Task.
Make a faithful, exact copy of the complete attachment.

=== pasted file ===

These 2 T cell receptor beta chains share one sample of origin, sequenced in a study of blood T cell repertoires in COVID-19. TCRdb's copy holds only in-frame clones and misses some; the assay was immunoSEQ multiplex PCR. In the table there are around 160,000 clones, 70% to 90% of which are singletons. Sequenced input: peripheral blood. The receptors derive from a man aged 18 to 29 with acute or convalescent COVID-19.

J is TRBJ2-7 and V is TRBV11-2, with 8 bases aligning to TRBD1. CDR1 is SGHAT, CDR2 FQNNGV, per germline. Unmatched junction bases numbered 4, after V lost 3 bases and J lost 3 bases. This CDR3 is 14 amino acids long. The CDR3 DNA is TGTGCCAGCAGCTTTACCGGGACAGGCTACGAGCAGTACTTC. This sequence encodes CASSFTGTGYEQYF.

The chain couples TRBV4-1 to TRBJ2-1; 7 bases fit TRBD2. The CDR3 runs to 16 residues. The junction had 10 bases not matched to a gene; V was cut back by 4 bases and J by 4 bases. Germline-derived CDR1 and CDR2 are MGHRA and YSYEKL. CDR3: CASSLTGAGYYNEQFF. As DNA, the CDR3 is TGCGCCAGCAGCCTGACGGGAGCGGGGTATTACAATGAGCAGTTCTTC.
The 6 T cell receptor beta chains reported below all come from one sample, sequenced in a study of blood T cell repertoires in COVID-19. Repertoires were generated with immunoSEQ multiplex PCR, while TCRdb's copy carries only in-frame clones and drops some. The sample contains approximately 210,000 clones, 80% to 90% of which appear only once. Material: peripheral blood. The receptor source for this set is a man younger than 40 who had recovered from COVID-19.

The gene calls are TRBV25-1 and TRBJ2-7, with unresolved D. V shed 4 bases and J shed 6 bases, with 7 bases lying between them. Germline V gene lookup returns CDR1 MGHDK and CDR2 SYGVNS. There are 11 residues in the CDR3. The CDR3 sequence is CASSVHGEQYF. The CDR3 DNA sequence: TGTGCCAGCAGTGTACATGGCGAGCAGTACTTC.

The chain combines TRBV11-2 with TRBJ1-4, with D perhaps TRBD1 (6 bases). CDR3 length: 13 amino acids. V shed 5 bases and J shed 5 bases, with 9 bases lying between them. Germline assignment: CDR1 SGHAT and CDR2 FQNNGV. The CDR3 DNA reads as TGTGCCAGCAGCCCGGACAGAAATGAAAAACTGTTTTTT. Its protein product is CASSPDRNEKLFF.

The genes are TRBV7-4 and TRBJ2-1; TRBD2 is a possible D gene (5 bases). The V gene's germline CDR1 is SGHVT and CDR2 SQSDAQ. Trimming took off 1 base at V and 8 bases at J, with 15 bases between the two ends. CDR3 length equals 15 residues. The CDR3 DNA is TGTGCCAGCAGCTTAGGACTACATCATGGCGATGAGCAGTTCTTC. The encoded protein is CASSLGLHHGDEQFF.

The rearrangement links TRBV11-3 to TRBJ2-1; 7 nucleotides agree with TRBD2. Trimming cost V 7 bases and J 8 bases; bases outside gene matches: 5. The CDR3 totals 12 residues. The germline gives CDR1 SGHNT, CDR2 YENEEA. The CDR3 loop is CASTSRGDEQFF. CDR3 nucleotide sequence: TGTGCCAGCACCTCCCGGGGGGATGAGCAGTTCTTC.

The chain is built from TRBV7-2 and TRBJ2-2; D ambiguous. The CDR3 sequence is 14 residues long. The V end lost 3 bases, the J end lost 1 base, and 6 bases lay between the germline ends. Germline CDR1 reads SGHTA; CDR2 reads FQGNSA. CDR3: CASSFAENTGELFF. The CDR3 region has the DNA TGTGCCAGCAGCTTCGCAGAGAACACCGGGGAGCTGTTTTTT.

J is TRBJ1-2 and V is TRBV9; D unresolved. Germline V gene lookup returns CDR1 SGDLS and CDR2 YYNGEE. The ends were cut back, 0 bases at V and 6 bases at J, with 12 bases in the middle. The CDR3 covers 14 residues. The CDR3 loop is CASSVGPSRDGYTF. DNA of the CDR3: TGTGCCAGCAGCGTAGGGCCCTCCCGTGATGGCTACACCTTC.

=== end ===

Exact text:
These 2 T cell receptor beta chains share one sample of origin, sequenced in a study of blood T cell repertoires in COVID-19. TCRdb's copy holds only in-frame clones and misses some; the assay was immunoSEQ multiplex PCR. In the table there are around 160,000 clones, 70% to 90% of which are singletons. Sequenced input: peripheral blood. The receptors derive from a man aged 18 to 29 with acute or convalescent COVID-19.

J is TRBJ2-7 and V is TRBV11-2, with 8 bases aligning to TRBD1. CDR1 is SGHAT, CDR2 FQNNGV, per germline. Unmatched junction bases numbered 4, after V lost 3 bases and J lost 3 bases. This CDR3 is 14 amino acids long. The CDR3 DNA is TGTGCCAGCAGCTTTACCGGGACAGGCTACGAGCAGTACTTC. This sequence encodes CASSFTGTGYEQYF.

The chain couples TRBV4-1 to TRBJ2-1; 7 bases fit TRBD2. The CDR3 runs to 16 residues. The junction had 10 bases not matched to a gene; V was cut back by 4 bases and J by 4 bases. Germline-derived CDR1 and CDR2 are MGHRA and YSYEKL. CDR3: CASSLTGAGYYNEQFF. As DNA, the CDR3 is TGCGCCAGCAGCCTGACGGGAGCGGGGTATTACAATGAGCAGTTCTTC.
The 6 T cell receptor beta chains reported below all come from one sample, sequenced in a study of blood T cell repertoires in COVID-19. Repertoires were generated with immunoSEQ multiplex PCR, while TCRdb's copy carries only in-frame clones and drops some. The sample contains approximately 210,000 clones, 80% to 90% of which appear only once. Material: peripheral blood. The receptor source for this set is a man younger than 40 who had recovered from COVID-19.

The gene calls are TRBV25-1 and TRBJ2-7, with unresolved D. V shed 4 bases and J shed 6 bases, with 7 bases lying between them. Germline V gene lookup returns CDR1 MGHDK and CDR2 SYGVNS. There are 11 residues in the CDR3. The CDR3 sequence is CASSVHGEQYF. The CDR3 DNA sequence: TGTGCCAGCAGTGTACATGGCGAGCAGTACTTC.

The chain combines TRBV11-2 with TRBJ1-4, with D perhaps TRBD1 (6 bases). CDR3 length: 13 amino acids. V shed 5 bases and J shed 5 bases, with 9 bases lying between them. Germline assignment: CDR1 SGHAT and CDR2 FQNNGV. The CDR3 DNA reads as TGTGCCAGCAGCCCGGACAGAAATGAAAAACTGTTTTTT. Its protein product is CASSPDRNEKLFF.

The genes are TRBV7-4 and TRBJ2-1; TRBD2 is a possible D gene (5 bases). The V gene's germline CDR1 is SGHVT and CDR2 SQSDAQ. Trimming took off 1 base at V and 8 bases at J, with 15 bases between the two ends. CDR3 length equals 15 residues. The CDR3 DNA is TGTGCCAGCAGCTTAGGACTACATCATGGCGATGAGCAGTTCTTC. The encoded protein is CASSLGLHHGDEQFF.

The rearrangement links TRBV11-3 to TRBJ2-1; 7 nucleotides agree with TRBD2. Trimming cost V 7 bases and J 8 bases; bases outside gene matches: 5. The CDR3 totals 12 residues. The germline gives CDR1 SGHNT, CDR2 YENEEA. The CDR3 loop is CASTSRGDEQFF. CDR3 nucleotide sequence: TGTGCCAGCACCTCCCGGGGGGATGAGCAGTTCTTC.

The chain is built from TRBV7-2 and TRBJ2-2; D ambiguous. The CDR3 sequence is 14 residues long. The V end lost 3 bases, the J end lost 1 base, and 6 bases lay between the germline ends. Germline CDR1 reads SGHTA; CDR2 reads FQGNSA. CDR3: CASSFAENTGELFF. The CDR3 region has the DNA TGTGCCAGCAGCTTCGCAGAGAACACCGGGGAGCTGTTTTTT.

J is TRBJ1-2 and V is TRBV9; D unresolved. Germline V gene lookup returns CDR1 SGDLS and CDR2 YYNGEE. The ends were cut back, 0 bases at V and 6 bases at J, with 12 bases in the middle. The CDR3 covers 14 residues. The CDR3 loop is CASSVGPSRDGYTF. DNA of the CDR3: TGTGCCAGCAGCGTAGGGCCCTCCCGTGATGGCTACACCTTC.